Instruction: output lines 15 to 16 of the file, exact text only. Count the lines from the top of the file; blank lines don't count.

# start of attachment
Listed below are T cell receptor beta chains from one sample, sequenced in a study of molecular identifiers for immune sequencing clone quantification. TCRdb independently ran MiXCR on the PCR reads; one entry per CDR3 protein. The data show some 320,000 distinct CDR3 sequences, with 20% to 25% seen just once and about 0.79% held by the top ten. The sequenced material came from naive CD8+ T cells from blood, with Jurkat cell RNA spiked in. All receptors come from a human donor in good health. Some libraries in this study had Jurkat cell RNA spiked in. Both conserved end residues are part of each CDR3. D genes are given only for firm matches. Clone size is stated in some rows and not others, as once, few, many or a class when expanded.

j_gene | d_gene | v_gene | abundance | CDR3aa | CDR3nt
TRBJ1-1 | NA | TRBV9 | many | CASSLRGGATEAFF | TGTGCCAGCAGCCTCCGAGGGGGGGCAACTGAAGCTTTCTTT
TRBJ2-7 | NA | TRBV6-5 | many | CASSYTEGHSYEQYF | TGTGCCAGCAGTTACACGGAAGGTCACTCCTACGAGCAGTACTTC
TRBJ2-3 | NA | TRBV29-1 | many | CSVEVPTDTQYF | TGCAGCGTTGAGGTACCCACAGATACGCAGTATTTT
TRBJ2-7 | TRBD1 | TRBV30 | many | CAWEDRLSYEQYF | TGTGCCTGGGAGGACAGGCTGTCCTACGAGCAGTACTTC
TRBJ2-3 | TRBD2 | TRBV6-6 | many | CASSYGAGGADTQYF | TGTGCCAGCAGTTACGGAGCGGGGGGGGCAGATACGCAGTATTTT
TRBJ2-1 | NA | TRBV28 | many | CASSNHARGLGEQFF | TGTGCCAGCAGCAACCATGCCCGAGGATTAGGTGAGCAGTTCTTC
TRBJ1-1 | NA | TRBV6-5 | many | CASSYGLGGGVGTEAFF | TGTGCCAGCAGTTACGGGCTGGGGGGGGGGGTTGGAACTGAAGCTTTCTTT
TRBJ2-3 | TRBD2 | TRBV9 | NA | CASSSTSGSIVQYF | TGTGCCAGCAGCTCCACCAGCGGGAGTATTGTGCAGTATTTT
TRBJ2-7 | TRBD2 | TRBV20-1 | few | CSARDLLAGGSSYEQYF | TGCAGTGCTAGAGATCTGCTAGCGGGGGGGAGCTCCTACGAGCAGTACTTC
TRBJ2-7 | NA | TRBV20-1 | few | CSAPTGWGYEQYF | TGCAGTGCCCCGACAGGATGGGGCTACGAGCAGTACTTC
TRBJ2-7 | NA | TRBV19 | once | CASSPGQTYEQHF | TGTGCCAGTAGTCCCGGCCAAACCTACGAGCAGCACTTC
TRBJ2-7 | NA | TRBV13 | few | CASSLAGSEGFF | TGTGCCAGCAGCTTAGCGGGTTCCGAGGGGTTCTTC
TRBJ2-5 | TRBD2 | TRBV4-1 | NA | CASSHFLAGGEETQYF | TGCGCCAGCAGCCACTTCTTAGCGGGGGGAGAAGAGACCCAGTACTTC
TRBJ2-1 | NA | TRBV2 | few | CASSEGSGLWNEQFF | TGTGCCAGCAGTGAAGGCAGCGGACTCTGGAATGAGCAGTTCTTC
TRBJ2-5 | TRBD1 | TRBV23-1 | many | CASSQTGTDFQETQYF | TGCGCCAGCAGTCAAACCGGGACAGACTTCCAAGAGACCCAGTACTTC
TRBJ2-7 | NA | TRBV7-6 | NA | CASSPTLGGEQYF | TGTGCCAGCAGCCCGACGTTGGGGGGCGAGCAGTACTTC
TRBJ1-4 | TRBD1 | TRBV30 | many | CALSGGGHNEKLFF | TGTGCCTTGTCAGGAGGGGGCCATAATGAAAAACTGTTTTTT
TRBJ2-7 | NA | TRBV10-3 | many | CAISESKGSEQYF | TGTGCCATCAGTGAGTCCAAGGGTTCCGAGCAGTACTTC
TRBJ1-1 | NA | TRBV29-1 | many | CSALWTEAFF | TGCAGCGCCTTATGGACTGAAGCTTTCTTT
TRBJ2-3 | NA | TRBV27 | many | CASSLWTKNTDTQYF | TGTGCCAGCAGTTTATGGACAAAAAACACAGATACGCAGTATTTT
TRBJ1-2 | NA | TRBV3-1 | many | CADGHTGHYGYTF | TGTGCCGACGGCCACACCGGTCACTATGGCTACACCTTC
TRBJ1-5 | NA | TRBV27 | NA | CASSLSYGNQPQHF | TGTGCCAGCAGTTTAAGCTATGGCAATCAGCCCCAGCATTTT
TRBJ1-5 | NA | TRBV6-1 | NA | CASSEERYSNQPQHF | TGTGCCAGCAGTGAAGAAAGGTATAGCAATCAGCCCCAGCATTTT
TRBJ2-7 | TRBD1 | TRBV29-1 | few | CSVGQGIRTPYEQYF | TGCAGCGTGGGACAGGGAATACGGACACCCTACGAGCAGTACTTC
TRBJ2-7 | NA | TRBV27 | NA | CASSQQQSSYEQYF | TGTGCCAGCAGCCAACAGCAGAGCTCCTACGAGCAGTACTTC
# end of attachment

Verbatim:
TRBJ2-5 | TRBD2 | TRBV4-1 | NA | CASSHFLAGGEETQYF | TGCGCCAGCAGCCACTTCTTAGCGGGGGGAGAAGAGACCCAGTACTTC
TRBJ2-1 | NA | TRBV2 | few | CASSEGSGLWNEQFF | TGTGCCAGCAGTGAAGGCAGCGGACTCTGGAATGAGCAGTTCTTC